• Instead of tackling power sector dysfunction head-on, it may be easier to build out domestic gas use by focusing on large-scale industrial applications—for example, manufacturing of petrochemicals, cement, or ceramics. In many of these applications, market-priced gas may already be competitive against alternative feedstocks.
  • Natural gas also offers environmental advantages against alternatives like coal. Policies to mitigate the social costs of pollution thus tend to support gas market development.

Flaring Solution 2: Develop smaller-scale uses of gas at/near the source

  • Build local gas-fired power plants to supply power for hydrocarbon operations, local industrial uses, residential electrification, or injection into the grid.
  • Pipe gas to local industrial enterprises for heat and/or power generation.
  • Build compressed natural gas (CNG) fueling stations for vehicles or other uses. For example, GE’s “CNG in a Box” is one vision of a modular, mobile fueling station that could in theory be deployed anywhere there is flaring.10

These small-scale applications may struggle to achieve the economies of scale that could make them cost competitive, and often face issues of value chain coordination. In Mozambique, for example, the Vilankulo Gas Pilot tapped an exploration well to provide local residents with gas and gas-generated electricity. The project demonstrated the technical feasibility, but it was reliant on subsidies and never served a large customer base.  


FIGURE 1:  Worldwide Gas Flaring 2012-2018

Source: Collected from NOAA VIIRS instrument, via Skytruth.org


Endnotes

  1. Christopher D. Elvidge, Morgan D. Bazilian, Mikhail Zhizhin, Tilottama Ghosh, Kimberly Baugh, and Feng-Chi Hsu, “The potential role of natural gas flaring in meeting greenhouse gas mitigation targets,” Energy Strategy Reviews 20 (2018), 156-162.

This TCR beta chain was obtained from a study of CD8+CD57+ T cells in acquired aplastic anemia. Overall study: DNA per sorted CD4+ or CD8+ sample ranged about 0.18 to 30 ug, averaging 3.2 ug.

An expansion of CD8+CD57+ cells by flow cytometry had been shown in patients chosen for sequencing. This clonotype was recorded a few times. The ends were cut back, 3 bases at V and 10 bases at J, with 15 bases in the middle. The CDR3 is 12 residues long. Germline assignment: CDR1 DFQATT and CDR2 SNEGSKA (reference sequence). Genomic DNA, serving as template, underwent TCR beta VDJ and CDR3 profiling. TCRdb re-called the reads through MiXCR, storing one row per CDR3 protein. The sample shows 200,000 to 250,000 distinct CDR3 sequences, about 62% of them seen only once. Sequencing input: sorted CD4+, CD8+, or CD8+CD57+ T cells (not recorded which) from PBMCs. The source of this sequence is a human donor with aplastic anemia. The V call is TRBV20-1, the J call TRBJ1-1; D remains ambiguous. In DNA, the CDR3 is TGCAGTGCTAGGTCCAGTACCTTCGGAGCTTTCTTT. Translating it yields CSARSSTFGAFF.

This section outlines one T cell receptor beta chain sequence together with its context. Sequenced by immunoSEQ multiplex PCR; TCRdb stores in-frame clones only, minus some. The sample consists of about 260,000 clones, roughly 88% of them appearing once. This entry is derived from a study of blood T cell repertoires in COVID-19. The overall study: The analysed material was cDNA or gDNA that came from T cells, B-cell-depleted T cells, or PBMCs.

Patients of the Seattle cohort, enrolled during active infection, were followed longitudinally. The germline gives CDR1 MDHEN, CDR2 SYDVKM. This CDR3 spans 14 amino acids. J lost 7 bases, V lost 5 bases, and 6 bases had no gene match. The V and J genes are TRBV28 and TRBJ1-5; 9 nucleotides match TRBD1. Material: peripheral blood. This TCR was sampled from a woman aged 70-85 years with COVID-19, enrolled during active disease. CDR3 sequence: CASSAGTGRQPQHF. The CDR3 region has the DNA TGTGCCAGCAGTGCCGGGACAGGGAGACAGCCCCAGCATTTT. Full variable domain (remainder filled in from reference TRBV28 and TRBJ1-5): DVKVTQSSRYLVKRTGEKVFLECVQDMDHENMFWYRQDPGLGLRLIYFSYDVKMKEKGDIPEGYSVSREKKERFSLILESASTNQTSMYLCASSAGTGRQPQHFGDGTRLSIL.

2. Global Gas Flaring Reduction Partnership 2018
  3. Amy Dalrymple, “North Dakota oil production, natural gas flaring reach new highs,” Bismarck Tribune, December 14, 2018.
  4. BP Statistical Review of World Energy 2018
  5. IEA World Energy Outlook 2014 (Paris: IEA/OECD).
  6. Mark C. Thurber, Ifeyinwa M. Emelife, and Patrick R.P. Heller, “NNPC and Nigeria’s oil patronage ecosystem,” in David G. Victor, David R. Hults, and Mark C. Thurber, Oil and Governance: State-owned Enterprises and the World Energy Supply (Cambridge, UK: Cambridge University Press, 2012), 701-752.
  7. Ed Reed, “Flares for sale: Nigeria is taking steps to tackle the wasteful process of flaring associated gas,” Africa Oil & Gas Monitor 767, December 11, 2018.
  8. Jennifer Gnana, “Iraq could save $5.2bn in four years from flared gas reduction, says Siemens,” The National, February 14, 2018.
  9. Mark C. Thurber and Joseph Chang (2011), “The policy tightrope in gas-producing countries: Stimulating domestic demand without discouraging supply,” National Bureau of Asian Research paper for Pacific Energy Summit, Jakarta, Indonesia, February 21-23, 2011.
  10. GE/Baker Hughes, “CNG in a Box.”
  11. World Bank, “Flared Gas Utilization Strategy: Opportunities for Small-Scale Uses of Gas,” Report #5, May 2004.